Friday, March 07, 2008

Negative footprint?

I thought this was amazing...from Inhabitat:

The building’s aggressive approach to sustainability enables it to offer the lowest energy consumption per square meter for its class, one of the world’s largest integrated photovoltaic systems and the world’s largest solar thermal driven cooling and dehumidification system. The complex will utilize sustainable materials and feature integrated wind turbines, outdoor air quality monitors. Compared with typical mixed-use buildings of the same size, the Headquarters will consume 70 percent less water.

The kicker? "The Masdar Headquarters building outside of Abu Dhabi is also the first building in history to generate power for its own assembly, using a solar roof pier that will be built first to power the rest of the construction."


In a mostly unrelated vein... I've been reading about this for a while and I just noticed it's now open, the Svalbard Seed Bank. What an interesting idea.
The Svalbard Global Seed Vault, which is established in the permafrost in the mountains of Svalbard, is designed to store duplicates of seeds from seed collections from around the globe. Many of these collections from developing countries are in developing countries. If seeds are lost, e.g. as a result of natural disasters, war or simply a lack of resources, the seed collections may be reestablished using seeds from Svalbard.

Within hours of the conclusion of the official opening ceremony of the Svalbard Global Seed Vault, the Vault was already in business. Some 268,000 seed samples containing more than 100 million individual seeds that represent the agriculture of 220 countries have already been catalogued, coded and moved into the Vault.. These seeds were sent to Svalbard from 20 different research institutes and national gene collections.

Tuesday, March 04, 2008

Morgan Life Car = Sex

What a gorgeous design for this concept:

Morgan Life Car on
First, summary from Ecogeek (first place I read it):

"Morgan, a luxury car company, has teamed up with the UK government and several leading universities to produce the Life Car, a high-performance, luxury, fuel cell vehicle with a zero-to-sixty time of 7 seconds and a top speed of 90 mph. Think "Tesla Roadster," but nicer and more expensive...and hydrogen-powered."

And a word from Inhabitat, of course (all the pictures came from there, FYI):
Instead of simply locating a large fuel cell to drive the engine, the team installed smaller, more compact fuel cells that can provide enough power for cruising. For accelerating purposes, the vehicle draws upon a row of ultracapacitors which are recharged by the braking system, at the very efficient rate of 50%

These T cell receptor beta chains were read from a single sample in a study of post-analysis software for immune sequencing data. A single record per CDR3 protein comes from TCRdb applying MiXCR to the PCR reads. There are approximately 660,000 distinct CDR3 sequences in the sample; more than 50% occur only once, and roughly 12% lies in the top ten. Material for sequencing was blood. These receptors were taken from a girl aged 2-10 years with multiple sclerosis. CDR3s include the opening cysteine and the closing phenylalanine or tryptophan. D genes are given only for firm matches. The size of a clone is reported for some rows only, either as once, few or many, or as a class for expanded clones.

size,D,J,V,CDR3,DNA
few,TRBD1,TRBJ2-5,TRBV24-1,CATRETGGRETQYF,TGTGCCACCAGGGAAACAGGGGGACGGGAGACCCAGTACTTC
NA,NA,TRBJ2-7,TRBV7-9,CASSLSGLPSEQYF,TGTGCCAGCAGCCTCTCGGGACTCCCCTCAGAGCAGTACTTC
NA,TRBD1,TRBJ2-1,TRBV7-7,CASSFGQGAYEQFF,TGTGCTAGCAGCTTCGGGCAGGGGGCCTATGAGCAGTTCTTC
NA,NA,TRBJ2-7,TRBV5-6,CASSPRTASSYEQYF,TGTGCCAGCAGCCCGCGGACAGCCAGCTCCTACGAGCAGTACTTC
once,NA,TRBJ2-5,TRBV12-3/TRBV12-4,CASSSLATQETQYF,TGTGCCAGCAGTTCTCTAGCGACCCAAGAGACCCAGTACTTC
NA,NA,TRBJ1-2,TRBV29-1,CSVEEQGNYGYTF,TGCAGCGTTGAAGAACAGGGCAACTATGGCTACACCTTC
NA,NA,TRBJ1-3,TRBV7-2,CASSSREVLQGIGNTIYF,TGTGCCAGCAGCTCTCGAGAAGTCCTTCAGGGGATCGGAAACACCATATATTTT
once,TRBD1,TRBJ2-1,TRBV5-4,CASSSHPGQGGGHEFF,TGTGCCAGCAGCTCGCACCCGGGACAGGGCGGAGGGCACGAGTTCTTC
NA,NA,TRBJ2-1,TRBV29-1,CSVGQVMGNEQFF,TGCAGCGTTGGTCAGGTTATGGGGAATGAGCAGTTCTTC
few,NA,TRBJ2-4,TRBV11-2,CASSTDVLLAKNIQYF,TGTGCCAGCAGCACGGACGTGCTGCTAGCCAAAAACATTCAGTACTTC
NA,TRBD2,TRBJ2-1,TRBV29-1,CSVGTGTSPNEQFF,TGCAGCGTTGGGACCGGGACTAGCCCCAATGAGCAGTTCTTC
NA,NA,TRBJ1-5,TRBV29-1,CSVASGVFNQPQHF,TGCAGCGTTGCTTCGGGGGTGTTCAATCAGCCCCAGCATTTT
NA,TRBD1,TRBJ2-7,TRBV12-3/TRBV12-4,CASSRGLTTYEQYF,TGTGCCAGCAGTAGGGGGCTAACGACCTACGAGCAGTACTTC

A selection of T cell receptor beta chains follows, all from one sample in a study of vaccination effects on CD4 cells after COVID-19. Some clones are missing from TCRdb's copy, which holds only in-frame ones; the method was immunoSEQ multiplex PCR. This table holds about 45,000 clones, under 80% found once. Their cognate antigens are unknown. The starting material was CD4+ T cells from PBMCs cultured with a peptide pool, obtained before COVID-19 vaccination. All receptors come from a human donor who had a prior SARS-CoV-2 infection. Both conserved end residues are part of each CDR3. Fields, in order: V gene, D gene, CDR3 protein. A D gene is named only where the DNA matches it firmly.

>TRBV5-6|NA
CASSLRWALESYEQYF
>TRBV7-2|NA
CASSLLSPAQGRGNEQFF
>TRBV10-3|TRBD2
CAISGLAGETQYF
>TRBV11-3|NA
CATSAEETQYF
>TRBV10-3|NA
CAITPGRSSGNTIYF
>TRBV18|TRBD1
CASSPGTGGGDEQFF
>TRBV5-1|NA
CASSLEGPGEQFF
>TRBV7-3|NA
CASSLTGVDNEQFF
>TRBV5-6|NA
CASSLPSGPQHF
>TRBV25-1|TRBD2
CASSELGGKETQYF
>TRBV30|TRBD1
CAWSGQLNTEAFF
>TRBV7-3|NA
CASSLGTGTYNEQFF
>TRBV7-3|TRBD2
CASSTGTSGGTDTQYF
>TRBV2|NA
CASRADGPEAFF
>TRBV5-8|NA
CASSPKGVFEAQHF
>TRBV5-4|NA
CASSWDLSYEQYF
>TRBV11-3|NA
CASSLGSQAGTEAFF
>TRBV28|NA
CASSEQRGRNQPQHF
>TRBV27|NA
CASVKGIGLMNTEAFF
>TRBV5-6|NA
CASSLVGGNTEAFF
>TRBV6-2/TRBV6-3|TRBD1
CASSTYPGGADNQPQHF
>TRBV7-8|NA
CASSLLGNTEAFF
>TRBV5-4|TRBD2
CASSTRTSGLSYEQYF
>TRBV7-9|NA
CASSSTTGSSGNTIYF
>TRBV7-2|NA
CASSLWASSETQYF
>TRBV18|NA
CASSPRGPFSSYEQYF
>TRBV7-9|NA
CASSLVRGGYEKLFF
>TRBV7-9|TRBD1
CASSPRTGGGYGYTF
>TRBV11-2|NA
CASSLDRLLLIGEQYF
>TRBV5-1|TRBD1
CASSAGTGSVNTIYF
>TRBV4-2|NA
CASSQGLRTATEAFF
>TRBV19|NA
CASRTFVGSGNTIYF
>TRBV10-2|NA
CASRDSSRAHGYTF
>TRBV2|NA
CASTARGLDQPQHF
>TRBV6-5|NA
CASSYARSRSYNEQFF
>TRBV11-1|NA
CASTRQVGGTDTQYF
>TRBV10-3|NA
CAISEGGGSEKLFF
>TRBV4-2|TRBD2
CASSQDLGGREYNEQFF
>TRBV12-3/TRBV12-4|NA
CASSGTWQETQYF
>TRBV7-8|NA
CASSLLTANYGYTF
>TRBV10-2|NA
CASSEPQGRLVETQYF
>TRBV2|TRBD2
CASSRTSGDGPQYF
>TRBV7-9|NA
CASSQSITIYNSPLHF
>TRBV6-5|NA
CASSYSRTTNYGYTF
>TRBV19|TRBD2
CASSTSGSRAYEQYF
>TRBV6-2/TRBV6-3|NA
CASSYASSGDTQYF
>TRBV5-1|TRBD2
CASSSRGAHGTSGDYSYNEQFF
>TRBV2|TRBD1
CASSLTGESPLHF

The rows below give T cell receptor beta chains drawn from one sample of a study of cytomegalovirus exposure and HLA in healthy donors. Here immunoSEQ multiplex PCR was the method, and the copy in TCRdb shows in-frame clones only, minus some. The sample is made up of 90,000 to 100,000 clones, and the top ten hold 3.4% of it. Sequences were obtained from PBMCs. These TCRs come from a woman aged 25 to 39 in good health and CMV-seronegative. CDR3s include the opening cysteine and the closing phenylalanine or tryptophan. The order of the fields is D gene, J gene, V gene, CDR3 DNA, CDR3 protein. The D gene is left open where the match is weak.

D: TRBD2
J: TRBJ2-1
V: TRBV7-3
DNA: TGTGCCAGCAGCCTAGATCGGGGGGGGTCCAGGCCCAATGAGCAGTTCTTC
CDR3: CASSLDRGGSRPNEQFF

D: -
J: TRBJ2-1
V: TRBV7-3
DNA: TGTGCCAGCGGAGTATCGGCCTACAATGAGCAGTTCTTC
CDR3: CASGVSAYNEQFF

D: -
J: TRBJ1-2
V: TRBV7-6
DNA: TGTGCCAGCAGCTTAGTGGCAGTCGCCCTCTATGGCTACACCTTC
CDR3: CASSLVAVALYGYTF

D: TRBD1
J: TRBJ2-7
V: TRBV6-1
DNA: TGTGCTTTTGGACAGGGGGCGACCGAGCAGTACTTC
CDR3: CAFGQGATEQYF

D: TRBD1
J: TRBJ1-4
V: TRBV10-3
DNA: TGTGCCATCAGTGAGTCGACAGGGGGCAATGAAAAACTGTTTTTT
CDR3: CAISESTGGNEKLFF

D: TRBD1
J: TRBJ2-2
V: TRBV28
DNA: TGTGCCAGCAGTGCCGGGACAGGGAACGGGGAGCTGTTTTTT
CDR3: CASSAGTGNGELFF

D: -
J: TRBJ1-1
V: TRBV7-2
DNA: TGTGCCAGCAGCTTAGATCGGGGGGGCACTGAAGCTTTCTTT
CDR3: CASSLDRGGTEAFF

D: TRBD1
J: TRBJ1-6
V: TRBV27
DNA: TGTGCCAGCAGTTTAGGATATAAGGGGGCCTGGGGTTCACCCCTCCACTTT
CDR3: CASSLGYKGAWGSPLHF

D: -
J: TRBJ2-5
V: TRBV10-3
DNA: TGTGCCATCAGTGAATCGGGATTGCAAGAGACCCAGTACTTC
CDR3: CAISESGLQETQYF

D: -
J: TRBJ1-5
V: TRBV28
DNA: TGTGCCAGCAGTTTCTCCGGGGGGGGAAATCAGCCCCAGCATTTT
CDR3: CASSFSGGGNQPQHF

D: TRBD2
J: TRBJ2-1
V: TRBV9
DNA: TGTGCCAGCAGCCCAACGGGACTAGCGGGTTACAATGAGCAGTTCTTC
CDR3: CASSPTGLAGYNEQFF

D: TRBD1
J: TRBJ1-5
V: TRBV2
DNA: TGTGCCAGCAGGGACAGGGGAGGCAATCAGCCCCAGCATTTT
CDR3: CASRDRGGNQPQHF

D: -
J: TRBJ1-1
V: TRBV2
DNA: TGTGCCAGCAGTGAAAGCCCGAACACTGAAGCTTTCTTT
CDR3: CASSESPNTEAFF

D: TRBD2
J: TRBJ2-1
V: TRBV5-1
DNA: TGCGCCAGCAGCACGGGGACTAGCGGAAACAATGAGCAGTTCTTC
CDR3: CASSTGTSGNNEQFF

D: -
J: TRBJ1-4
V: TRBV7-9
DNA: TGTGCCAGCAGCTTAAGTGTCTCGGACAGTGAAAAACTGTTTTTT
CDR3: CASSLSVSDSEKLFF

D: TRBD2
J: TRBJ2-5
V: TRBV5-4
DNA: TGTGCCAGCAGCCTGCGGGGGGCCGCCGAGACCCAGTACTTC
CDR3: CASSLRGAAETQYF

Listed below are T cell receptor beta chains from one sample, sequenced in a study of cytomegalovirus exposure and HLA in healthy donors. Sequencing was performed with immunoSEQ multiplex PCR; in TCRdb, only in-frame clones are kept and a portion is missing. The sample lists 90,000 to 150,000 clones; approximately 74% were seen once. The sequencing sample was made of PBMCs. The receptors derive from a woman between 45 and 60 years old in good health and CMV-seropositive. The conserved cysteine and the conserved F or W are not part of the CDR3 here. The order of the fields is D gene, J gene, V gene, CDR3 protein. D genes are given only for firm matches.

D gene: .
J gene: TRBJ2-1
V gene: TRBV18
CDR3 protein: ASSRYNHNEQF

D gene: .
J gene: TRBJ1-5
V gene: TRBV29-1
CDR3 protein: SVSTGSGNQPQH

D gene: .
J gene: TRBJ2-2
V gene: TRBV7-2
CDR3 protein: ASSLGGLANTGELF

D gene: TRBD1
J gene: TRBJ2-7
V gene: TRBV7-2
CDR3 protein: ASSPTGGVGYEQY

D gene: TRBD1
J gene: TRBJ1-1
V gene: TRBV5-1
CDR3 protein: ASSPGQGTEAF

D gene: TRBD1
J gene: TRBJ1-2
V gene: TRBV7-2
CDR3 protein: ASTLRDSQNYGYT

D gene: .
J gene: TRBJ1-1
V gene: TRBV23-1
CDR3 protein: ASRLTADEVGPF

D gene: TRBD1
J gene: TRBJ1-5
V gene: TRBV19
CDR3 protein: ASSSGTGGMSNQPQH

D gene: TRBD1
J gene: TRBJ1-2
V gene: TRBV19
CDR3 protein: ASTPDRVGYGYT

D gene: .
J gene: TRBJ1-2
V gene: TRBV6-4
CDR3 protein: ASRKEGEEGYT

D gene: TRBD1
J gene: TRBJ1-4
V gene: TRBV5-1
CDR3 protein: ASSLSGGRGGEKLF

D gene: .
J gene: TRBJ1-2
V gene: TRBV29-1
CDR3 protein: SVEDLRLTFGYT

The power system sounds positively genius! But time for another pic...
Morgan Life Car from
From the manufacturers themselves:
Going far beyond the incremental adaptation of traditional car designs as seen in current hybrid vehicles, it will demonstrate that a new step in vehicle architecture is enabled by the use of a fuel cell hybrid power train. The approach is one of whole system design in which the architecture is generated from the characteristics of the fuel cell, in a light-weight vehicle coupled with a high hybridization level.

Quite an undertaking, for sure. Did you pay attention to the power plant inside of this thing? Small, multiple fuel cells and capacitors to store electricity... a likely combination in the coming years.

The design is amazing... but, in some ways, polarizing. Is everyone going to want a 2-seater? Is a 2-seater environmentally viable? Does everyone like the retro styling that's going on?

Morgan, possibly inadvertently, has made a sexy car that just is not going to work for a lot of people. Is that ok? It's REALLY OK, in fact, it's probably a great move. Appealing to a niche market like this lets them reach the kind of people that will not only feel honored to drive something like this but will likely put up with any shortcomings that it has. The technology they're talking about is not really up to mass production right now (or, said another way, commercially viable) but neither is the F1 racing technology that makes it into our cars after several years.

And, my favorite thing about it, the Life Car puts it out there that innovative, no/zero emission technology can prove to be BETTER than what it replaces. So many people seem to have this antiquated idea that there is no replacing the automobile as it stands... petroleum is too energy dense and cheap! Hydrogen is too expensive! The infrastructure! All of these are problems, there's no doubt about it, but the idea that we're all going to be driving egg-shaped, 1000 lb death pods at 35mph down the freeway in the future is just ridiculous... and short-sighted.

Bravo, chaps!